After a little wheat paste practice we hit the streets...

In the alley behind Eddie Bauer and Pinky G's Pizza you will find "Peaceful Inputs" by Sophie Stoessel and "Thrilling Wyoming" by Walt Gerald.

My tiny drawing, "Some things should not have wheels" is now huge in comparison to the original, and is right across from Sophie & Walt. And just down the alley behind Trio: "Holding Steady" by Katy Fox.

There are 7 more! So if you are in Jackson walk around and find them all, they will be up until the 22nd. One is even going to be a permanent painted mural, the artist will be starting on the 17th.

I'm so excited to see my little characters suddenly large! Stop by my booth at the Takin' it to the Streets Fair tomorrow to see the original- it's about 4 inches x 10 inches.

FoundSpace: Update

Jenny Dowd

I'm used to projects offering more challenges than initially expected. Most things are not as simple as they seem, and making working thaumatropes proved that statement true over and over this summer.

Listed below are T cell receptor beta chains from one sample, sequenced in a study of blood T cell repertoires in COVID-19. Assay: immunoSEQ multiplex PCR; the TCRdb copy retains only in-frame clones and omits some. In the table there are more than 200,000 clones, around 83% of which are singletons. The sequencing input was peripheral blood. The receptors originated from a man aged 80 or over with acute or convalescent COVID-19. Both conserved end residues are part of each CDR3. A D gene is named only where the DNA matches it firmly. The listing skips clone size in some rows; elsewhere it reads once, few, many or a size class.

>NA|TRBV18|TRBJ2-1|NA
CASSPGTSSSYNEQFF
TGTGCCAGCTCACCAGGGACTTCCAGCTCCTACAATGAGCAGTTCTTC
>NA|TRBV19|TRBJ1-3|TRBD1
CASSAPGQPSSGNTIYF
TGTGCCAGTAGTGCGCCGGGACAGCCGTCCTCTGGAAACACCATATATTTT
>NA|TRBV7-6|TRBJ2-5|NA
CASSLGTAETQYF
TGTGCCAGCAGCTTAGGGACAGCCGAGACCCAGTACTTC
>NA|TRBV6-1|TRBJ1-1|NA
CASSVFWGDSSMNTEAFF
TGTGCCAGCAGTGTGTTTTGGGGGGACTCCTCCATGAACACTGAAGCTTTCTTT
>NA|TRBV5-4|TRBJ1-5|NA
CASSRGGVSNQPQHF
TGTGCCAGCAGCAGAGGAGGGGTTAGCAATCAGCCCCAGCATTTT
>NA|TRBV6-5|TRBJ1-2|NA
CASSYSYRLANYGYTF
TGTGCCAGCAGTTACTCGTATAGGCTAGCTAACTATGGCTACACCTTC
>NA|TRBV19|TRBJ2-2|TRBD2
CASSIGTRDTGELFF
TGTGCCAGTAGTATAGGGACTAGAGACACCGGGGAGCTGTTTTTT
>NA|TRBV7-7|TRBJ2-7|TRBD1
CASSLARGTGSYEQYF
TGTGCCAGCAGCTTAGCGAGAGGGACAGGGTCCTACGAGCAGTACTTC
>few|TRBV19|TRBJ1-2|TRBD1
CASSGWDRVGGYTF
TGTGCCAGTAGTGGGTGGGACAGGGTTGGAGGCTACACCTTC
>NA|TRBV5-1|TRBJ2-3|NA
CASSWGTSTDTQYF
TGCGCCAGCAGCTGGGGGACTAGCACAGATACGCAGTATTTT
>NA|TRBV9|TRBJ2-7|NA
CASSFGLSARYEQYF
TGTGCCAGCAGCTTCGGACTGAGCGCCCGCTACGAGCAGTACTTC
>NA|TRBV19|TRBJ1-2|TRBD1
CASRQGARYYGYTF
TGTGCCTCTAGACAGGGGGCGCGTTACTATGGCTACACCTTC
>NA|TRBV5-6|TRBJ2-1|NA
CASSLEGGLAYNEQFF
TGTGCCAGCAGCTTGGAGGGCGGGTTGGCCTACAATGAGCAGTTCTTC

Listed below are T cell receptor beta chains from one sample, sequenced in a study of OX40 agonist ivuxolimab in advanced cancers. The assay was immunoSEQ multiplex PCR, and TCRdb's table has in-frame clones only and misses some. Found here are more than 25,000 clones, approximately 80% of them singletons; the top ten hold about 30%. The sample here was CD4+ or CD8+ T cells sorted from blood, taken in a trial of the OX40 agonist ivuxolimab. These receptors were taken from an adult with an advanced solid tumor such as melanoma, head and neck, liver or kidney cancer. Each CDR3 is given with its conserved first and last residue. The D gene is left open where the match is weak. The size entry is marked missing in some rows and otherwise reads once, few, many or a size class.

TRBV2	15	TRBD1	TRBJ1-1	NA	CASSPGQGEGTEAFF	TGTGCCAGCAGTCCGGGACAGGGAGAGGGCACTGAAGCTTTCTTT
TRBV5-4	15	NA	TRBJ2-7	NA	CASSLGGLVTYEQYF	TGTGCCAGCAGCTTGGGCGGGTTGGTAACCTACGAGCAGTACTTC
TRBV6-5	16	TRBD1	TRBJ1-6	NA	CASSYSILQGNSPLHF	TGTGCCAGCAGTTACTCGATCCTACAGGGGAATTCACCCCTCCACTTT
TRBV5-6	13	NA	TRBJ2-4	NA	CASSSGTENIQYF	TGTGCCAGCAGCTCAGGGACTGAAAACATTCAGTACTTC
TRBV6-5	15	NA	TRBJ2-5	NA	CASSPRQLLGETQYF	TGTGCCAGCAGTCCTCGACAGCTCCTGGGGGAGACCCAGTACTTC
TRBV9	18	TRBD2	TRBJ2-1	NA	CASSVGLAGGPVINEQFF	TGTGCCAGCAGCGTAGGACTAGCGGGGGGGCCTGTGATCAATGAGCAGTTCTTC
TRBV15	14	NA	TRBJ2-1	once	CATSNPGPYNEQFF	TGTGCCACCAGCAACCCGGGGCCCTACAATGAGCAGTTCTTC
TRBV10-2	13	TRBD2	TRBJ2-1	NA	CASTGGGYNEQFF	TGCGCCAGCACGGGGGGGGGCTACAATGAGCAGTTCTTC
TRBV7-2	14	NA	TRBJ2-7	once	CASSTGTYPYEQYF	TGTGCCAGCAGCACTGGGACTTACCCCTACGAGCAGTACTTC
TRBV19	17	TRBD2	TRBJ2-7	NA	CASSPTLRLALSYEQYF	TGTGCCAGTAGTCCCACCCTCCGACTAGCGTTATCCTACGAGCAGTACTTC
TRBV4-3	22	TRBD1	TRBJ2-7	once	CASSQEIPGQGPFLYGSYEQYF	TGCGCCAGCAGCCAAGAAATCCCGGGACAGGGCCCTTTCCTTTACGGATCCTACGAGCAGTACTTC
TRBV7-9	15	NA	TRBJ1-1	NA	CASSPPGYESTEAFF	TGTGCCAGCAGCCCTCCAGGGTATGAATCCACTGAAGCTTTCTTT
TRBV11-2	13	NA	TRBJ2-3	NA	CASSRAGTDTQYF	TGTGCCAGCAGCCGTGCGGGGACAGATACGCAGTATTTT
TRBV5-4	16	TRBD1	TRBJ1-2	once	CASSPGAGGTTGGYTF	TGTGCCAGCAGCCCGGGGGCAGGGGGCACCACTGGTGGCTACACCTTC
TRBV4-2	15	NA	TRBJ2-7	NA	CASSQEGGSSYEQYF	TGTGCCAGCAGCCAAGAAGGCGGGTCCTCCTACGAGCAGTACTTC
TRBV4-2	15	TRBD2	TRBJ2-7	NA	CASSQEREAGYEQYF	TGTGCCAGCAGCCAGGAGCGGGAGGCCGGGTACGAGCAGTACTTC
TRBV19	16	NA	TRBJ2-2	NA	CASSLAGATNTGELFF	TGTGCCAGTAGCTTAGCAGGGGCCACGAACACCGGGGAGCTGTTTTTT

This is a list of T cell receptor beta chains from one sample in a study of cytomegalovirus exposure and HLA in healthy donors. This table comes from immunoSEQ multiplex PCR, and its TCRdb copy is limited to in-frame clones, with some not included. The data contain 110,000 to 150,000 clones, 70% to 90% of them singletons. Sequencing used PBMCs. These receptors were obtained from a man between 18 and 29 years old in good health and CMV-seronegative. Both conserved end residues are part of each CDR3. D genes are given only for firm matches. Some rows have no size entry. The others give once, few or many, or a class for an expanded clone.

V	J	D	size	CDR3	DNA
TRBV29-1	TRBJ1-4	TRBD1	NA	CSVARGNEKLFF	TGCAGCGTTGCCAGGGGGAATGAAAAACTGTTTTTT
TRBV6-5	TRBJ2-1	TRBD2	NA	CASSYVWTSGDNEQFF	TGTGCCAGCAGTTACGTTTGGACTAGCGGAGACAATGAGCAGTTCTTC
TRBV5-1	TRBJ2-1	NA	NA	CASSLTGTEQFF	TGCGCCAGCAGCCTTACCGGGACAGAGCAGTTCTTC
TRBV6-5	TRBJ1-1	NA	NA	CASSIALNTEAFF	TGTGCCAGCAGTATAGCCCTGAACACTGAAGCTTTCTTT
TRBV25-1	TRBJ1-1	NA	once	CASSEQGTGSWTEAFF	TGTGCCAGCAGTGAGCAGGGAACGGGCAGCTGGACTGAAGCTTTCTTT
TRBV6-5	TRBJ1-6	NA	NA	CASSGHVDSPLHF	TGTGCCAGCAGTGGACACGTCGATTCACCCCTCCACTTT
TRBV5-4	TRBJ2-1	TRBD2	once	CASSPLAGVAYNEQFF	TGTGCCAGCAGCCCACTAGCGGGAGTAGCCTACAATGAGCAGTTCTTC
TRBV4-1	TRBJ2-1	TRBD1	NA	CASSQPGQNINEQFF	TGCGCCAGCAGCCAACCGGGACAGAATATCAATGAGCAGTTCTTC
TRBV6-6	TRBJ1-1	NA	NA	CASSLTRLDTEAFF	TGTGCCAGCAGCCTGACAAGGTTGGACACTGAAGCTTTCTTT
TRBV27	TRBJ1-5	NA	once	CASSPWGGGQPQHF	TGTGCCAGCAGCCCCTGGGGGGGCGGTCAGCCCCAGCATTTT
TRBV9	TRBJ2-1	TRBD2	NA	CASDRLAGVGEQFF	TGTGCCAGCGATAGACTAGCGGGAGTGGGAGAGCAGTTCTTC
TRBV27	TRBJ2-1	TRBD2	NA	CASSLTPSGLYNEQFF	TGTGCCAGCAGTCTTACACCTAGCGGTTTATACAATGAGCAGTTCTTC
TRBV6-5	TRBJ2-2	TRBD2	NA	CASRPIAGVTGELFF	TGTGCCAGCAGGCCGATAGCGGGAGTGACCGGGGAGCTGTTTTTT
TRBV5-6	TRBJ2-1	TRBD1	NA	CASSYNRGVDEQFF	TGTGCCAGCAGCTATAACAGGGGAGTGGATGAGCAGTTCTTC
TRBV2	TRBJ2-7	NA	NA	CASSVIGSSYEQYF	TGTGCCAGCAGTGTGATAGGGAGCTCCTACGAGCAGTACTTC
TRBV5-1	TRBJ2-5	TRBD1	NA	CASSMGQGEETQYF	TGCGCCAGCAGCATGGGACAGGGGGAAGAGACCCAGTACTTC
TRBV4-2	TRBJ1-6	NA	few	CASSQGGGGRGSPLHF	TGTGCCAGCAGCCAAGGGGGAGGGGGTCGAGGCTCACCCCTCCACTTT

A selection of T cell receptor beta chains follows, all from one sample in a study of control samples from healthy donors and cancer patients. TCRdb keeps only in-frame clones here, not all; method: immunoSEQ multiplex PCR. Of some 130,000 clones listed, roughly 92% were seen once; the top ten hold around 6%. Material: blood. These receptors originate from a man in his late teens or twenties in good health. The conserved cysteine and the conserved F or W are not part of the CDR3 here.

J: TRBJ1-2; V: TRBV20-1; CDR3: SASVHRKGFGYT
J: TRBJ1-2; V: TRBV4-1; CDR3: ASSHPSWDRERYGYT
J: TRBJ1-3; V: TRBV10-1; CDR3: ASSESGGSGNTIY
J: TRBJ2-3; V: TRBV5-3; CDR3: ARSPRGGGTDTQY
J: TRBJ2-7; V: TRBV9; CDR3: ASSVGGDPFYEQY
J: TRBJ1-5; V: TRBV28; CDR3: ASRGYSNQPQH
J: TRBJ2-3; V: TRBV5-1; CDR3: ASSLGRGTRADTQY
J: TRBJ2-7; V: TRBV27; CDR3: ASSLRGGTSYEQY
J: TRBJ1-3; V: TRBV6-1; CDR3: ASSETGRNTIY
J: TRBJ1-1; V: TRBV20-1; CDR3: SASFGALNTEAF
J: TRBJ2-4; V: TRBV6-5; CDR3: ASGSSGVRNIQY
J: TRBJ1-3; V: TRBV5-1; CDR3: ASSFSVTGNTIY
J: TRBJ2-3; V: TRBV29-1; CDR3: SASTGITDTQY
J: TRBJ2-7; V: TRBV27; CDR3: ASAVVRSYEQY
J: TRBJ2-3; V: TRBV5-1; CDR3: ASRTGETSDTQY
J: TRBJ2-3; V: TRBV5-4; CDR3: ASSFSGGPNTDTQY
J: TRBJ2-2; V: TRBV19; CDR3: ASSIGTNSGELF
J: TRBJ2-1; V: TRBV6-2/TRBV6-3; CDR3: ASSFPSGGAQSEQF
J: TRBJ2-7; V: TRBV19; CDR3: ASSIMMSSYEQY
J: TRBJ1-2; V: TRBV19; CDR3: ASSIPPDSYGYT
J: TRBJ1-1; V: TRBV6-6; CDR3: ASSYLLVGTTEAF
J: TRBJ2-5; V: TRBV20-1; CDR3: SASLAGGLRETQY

Despite, or perhaps because of the difficulties, these are the projects I love the most. In frustration I'll leave my studio to take a walk, returning with another idea that I'm eager to try. I'll turn a difficult project around in my mind while working on something that makes sense- then when that project turns on me I'll go back to the other one.

To read about the first installment check out this past post and to read about the whole FoundSpace project check out this past post.

Thanks to installation by Matt Daly all 12 thaumatropes are now on display until the middle of August at Emily Steven's Park!

I got really serious about making the thaumatropes sturdy and functional, so for this final version each disk spins on an axle. The wood disks are glued and screwed together (learned from another early mistake.) The screws are counter-sunk on the last 4 disks so the drawing surface is smoother.